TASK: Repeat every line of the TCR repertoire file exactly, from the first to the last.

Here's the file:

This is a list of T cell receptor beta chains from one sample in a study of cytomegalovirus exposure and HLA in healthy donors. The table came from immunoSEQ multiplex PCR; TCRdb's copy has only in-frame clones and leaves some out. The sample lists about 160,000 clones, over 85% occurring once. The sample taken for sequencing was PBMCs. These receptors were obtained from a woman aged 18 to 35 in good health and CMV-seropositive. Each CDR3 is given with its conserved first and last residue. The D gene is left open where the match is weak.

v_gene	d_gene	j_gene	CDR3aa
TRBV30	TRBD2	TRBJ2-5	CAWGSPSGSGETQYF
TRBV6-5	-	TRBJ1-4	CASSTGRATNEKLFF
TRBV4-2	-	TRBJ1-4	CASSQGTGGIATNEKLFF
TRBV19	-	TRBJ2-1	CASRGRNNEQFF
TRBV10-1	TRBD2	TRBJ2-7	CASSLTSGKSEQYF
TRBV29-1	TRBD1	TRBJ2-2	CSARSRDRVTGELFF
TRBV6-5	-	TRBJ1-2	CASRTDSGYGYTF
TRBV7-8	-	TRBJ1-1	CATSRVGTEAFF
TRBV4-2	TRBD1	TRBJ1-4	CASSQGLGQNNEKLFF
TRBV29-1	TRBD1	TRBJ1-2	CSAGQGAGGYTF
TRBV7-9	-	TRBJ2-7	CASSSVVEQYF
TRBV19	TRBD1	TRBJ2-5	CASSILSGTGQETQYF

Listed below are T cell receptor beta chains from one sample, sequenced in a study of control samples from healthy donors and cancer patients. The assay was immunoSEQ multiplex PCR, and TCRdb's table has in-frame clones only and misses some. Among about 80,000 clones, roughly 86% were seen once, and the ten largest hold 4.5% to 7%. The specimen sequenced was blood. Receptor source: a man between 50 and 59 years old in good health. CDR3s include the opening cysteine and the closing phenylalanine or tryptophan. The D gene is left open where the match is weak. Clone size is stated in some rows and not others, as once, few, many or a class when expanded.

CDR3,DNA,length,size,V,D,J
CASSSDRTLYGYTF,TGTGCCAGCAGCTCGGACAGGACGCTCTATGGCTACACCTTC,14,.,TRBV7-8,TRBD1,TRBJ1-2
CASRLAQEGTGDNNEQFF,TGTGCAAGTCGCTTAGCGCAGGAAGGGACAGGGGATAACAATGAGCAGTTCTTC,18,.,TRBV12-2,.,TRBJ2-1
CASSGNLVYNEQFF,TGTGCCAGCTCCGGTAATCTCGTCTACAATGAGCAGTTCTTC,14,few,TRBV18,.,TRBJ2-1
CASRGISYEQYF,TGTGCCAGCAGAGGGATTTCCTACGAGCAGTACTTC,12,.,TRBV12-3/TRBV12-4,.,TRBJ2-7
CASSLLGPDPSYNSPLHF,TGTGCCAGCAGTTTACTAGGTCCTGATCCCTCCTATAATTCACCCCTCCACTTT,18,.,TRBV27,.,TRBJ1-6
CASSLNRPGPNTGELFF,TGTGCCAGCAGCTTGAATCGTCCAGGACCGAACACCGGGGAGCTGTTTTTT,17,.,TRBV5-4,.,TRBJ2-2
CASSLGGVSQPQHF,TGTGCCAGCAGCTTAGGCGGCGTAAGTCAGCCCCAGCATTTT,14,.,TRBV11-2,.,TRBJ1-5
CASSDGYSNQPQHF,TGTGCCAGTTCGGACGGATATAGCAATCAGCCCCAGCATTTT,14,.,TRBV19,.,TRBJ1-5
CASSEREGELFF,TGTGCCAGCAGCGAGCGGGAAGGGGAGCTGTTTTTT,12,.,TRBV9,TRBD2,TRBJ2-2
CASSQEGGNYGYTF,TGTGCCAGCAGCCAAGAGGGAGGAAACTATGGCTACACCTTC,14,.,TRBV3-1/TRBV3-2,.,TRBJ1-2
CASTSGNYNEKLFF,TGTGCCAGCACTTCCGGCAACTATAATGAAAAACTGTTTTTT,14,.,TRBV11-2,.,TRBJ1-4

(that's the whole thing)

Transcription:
This is a list of T cell receptor beta chains from one sample in a study of cytomegalovirus exposure and HLA in healthy donors. The table came from immunoSEQ multiplex PCR; TCRdb's copy has only in-frame clones and leaves some out. The sample lists about 160,000 clones, over 85% occurring once. The sample taken for sequencing was PBMCs. These receptors were obtained from a woman aged 18 to 35 in good health and CMV-seropositive. Each CDR3 is given with its conserved first and last residue. The D gene is left open where the match is weak.

v_gene	d_gene	j_gene	CDR3aa
TRBV30	TRBD2	TRBJ2-5	CAWGSPSGSGETQYF
TRBV6-5	-	TRBJ1-4	CASSTGRATNEKLFF
TRBV4-2	-	TRBJ1-4	CASSQGTGGIATNEKLFF
TRBV19	-	TRBJ2-1	CASRGRNNEQFF
TRBV10-1	TRBD2	TRBJ2-7	CASSLTSGKSEQYF
TRBV29-1	TRBD1	TRBJ2-2	CSARSRDRVTGELFF
TRBV6-5	-	TRBJ1-2	CASRTDSGYGYTF
TRBV7-8	-	TRBJ1-1	CATSRVGTEAFF
TRBV4-2	TRBD1	TRBJ1-4	CASSQGLGQNNEKLFF
TRBV29-1	TRBD1	TRBJ1-2	CSAGQGAGGYTF
TRBV7-9	-	TRBJ2-7	CASSSVVEQYF
TRBV19	TRBD1	TRBJ2-5	CASSILSGTGQETQYF

Listed below are T cell receptor beta chains from one sample, sequenced in a study of control samples from healthy donors and cancer patients. The assay was immunoSEQ multiplex PCR, and TCRdb's table has in-frame clones only and misses some. Among about 80,000 clones, roughly 86% were seen once, and the ten largest hold 4.5% to 7%. The specimen sequenced was blood. Receptor source: a man between 50 and 59 years old in good health. CDR3s include the opening cysteine and the closing phenylalanine or tryptophan. The D gene is left open where the match is weak. Clone size is stated in some rows and not others, as once, few, many or a class when expanded.

CDR3,DNA,length,size,V,D,J
CASSSDRTLYGYTF,TGTGCCAGCAGCTCGGACAGGACGCTCTATGGCTACACCTTC,14,.,TRBV7-8,TRBD1,TRBJ1-2
CASRLAQEGTGDNNEQFF,TGTGCAAGTCGCTTAGCGCAGGAAGGGACAGGGGATAACAATGAGCAGTTCTTC,18,.,TRBV12-2,.,TRBJ2-1
CASSGNLVYNEQFF,TGTGCCAGCTCCGGTAATCTCGTCTACAATGAGCAGTTCTTC,14,few,TRBV18,.,TRBJ2-1
CASRGISYEQYF,TGTGCCAGCAGAGGGATTTCCTACGAGCAGTACTTC,12,.,TRBV12-3/TRBV12-4,.,TRBJ2-7
CASSLLGPDPSYNSPLHF,TGTGCCAGCAGTTTACTAGGTCCTGATCCCTCCTATAATTCACCCCTCCACTTT,18,.,TRBV27,.,TRBJ1-6
CASSLNRPGPNTGELFF,TGTGCCAGCAGCTTGAATCGTCCAGGACCGAACACCGGGGAGCTGTTTTTT,17,.,TRBV5-4,.,TRBJ2-2
CASSLGGVSQPQHF,TGTGCCAGCAGCTTAGGCGGCGTAAGTCAGCCCCAGCATTTT,14,.,TRBV11-2,.,TRBJ1-5
CASSDGYSNQPQHF,TGTGCCAGTTCGGACGGATATAGCAATCAGCCCCAGCATTTT,14,.,TRBV19,.,TRBJ1-5
CASSEREGELFF,TGTGCCAGCAGCGAGCGGGAAGGGGAGCTGTTTTTT,12,.,TRBV9,TRBD2,TRBJ2-2
CASSQEGGNYGYTF,TGTGCCAGCAGCCAAGAGGGAGGAAACTATGGCTACACCTTC,14,.,TRBV3-1/TRBV3-2,.,TRBJ1-2
CASTSGNYNEKLFF,TGTGCCAGCACTTCCGGCAACTATAATGAAAAACTGTTTTTT,14,.,TRBV11-2,.,TRBJ1-4